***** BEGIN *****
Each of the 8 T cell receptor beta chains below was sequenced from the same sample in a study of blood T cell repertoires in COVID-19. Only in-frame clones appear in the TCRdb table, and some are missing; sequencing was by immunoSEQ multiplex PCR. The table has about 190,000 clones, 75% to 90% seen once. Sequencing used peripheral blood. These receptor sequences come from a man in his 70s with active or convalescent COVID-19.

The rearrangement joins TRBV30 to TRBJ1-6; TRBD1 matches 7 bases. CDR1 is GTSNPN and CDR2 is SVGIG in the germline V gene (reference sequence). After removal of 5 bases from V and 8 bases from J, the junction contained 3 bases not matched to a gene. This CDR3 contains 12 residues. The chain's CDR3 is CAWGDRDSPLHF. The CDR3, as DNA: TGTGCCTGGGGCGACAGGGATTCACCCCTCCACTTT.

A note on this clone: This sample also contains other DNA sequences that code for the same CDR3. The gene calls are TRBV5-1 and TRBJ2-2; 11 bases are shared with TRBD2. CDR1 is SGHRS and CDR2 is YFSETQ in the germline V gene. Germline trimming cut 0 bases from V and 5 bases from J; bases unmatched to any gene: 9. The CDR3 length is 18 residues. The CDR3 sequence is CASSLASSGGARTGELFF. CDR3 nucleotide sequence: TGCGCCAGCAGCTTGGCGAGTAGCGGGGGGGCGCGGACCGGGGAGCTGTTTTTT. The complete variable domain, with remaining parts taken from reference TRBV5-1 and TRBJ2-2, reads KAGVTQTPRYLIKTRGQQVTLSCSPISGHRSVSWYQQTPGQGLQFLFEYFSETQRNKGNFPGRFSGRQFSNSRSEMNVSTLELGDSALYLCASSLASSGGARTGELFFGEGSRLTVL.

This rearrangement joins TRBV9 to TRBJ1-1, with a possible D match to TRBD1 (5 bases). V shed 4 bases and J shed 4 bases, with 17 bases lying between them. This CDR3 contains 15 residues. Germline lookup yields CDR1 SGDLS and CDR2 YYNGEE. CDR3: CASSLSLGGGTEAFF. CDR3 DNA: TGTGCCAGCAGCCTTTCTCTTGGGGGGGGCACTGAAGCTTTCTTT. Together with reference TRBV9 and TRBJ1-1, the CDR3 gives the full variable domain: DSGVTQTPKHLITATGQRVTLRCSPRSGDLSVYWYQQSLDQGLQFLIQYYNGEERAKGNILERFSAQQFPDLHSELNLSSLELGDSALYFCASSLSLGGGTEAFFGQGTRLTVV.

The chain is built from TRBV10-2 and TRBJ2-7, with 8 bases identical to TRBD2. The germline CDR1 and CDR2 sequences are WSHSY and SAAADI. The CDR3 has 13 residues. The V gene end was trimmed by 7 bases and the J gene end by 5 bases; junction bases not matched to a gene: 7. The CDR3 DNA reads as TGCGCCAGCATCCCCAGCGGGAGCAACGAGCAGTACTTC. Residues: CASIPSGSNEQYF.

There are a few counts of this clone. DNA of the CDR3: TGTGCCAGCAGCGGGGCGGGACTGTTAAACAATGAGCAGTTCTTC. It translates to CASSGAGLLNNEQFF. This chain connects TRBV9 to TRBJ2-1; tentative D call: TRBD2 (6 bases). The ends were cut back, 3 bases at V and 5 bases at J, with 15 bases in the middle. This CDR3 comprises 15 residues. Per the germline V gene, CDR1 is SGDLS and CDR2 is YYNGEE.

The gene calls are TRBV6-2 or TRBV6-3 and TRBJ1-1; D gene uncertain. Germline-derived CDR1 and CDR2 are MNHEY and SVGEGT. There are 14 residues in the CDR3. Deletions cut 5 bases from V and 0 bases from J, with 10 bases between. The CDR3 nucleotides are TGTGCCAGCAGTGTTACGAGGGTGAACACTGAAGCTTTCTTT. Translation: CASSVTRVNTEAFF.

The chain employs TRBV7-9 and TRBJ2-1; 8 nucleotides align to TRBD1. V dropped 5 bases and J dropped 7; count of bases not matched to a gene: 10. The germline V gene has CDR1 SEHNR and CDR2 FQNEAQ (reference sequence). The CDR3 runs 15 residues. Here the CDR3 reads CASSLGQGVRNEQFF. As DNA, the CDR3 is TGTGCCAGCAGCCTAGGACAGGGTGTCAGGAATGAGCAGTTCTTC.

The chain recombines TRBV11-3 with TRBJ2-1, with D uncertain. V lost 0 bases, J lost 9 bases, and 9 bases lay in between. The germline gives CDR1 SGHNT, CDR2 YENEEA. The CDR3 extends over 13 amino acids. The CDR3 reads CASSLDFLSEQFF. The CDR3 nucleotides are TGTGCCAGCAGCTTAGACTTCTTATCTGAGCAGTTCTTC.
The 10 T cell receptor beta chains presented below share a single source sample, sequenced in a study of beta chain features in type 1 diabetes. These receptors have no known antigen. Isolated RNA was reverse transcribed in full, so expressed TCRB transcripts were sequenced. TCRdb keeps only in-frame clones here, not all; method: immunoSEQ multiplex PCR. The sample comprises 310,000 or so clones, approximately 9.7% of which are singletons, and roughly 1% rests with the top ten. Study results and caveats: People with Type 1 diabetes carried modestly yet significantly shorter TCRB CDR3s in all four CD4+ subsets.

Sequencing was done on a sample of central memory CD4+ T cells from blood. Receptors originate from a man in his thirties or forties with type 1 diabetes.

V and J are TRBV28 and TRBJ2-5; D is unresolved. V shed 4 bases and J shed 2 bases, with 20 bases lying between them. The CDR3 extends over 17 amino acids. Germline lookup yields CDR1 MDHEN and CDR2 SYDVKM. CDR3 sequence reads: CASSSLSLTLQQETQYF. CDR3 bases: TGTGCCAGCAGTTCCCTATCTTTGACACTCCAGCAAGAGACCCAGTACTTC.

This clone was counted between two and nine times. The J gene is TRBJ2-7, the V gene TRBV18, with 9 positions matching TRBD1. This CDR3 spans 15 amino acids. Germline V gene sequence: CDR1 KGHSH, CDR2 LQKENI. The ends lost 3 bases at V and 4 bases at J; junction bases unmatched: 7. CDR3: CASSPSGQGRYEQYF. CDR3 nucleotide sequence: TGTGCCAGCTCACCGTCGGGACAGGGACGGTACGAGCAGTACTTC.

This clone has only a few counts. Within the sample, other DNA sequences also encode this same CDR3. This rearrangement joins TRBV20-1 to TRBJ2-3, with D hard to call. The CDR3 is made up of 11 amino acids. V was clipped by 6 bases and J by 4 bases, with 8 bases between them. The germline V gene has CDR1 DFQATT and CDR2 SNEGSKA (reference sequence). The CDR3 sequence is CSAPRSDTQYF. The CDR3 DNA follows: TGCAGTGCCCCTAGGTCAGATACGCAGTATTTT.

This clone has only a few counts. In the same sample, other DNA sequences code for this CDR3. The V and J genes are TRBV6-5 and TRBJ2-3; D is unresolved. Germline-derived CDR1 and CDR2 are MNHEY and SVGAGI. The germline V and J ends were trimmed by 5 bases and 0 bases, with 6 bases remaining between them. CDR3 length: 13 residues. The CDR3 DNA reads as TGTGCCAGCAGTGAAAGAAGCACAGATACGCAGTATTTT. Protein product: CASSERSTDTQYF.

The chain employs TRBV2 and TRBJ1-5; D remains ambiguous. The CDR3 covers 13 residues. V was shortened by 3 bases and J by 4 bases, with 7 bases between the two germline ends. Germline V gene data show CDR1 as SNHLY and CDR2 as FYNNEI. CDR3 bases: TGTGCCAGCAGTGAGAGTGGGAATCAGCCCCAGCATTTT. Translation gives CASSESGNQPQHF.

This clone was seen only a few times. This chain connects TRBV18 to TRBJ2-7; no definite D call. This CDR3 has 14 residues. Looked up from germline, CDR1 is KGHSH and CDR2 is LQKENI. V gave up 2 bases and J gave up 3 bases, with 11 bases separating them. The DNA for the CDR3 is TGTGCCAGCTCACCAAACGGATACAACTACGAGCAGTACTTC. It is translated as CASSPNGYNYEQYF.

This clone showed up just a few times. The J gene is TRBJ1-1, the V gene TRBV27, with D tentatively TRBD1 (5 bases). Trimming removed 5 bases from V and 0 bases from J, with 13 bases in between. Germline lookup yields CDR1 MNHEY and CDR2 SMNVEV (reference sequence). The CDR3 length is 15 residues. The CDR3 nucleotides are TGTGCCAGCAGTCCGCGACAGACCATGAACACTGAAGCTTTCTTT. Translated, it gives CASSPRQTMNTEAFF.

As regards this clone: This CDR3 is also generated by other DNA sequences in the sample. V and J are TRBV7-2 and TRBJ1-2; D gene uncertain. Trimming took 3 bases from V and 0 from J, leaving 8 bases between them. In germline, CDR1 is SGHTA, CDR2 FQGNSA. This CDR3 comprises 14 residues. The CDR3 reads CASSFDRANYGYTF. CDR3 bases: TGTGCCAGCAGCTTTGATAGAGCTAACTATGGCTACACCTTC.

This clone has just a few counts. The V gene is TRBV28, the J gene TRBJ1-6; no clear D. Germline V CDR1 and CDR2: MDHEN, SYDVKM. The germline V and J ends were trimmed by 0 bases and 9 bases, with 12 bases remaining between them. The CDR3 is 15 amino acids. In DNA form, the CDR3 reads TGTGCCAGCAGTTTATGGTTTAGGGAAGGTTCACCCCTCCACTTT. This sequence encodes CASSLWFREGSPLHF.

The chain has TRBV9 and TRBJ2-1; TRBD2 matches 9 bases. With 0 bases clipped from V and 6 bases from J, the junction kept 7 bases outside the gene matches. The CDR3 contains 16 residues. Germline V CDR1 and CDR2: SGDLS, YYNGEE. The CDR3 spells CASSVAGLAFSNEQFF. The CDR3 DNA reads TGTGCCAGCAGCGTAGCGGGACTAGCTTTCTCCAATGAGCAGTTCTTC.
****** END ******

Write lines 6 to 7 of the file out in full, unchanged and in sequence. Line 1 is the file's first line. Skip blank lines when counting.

There are a few counts of this clone. DNA of the CDR3: TGTGCCAGCAGCGGGGCGGGACTGTTAAACAATGAGCAGTTCTTC. It translates to CASSGAGLLNNEQFF. This chain connects TRBV9 to TRBJ2-1; tentative D call: TRBD2 (6 bases). The ends were cut back, 3 bases at V and 5 bases at J, with 15 bases in the middle. This CDR3 comprises 15 residues. Per the germline V gene, CDR1 is SGDLS and CDR2 is YYNGEE.

The gene calls are TRBV6-2 or TRBV6-3 and TRBJ1-1; D gene uncertain. Germline-derived CDR1 and CDR2 are MNHEY and SVGEGT. There are 14 residues in the CDR3. Deletions cut 5 bases from V and 0 bases from J, with 10 bases between. The CDR3 nucleotides are TGTGCCAGCAGTGTTACGAGGGTGAACACTGAAGCTTTCTTT. Translation: CASSVTRVNTEAFF.